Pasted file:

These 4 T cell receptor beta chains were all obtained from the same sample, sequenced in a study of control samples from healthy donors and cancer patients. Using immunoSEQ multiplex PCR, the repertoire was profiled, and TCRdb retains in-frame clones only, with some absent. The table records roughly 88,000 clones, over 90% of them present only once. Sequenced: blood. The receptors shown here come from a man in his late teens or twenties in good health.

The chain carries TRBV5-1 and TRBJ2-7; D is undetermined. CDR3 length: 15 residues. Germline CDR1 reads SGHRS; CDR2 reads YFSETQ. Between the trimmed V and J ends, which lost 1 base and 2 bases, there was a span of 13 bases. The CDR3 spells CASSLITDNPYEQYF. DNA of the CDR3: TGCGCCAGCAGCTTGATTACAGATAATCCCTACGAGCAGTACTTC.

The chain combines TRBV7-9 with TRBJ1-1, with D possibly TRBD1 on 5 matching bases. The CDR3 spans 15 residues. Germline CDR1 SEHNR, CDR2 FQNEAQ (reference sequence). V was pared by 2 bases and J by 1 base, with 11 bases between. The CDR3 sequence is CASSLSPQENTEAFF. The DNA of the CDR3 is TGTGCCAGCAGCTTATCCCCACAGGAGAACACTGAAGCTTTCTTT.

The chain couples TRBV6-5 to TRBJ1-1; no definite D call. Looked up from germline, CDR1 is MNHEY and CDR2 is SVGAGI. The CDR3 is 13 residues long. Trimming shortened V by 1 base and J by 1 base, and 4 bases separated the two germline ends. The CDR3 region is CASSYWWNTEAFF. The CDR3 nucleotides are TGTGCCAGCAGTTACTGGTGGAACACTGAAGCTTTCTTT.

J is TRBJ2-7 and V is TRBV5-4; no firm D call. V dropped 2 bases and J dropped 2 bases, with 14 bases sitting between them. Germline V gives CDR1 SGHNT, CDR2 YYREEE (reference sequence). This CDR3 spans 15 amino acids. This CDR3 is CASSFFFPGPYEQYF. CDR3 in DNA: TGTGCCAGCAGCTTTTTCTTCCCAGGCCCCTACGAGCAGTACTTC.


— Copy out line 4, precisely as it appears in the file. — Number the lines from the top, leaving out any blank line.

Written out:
The chain couples TRBV6-5 to TRBJ1-1; no definite D call. Looked up from germline, CDR1 is MNHEY and CDR2 is SVGAGI. The CDR3 is 13 residues long. Trimming shortened V by 1 base and J by 1 base, and 4 bases separated the two germline ends. The CDR3 region is CASSYWWNTEAFF. The CDR3 nucleotides are TGTGCCAGCAGTTACTGGTGGAACACTGAAGCTTTCTTT.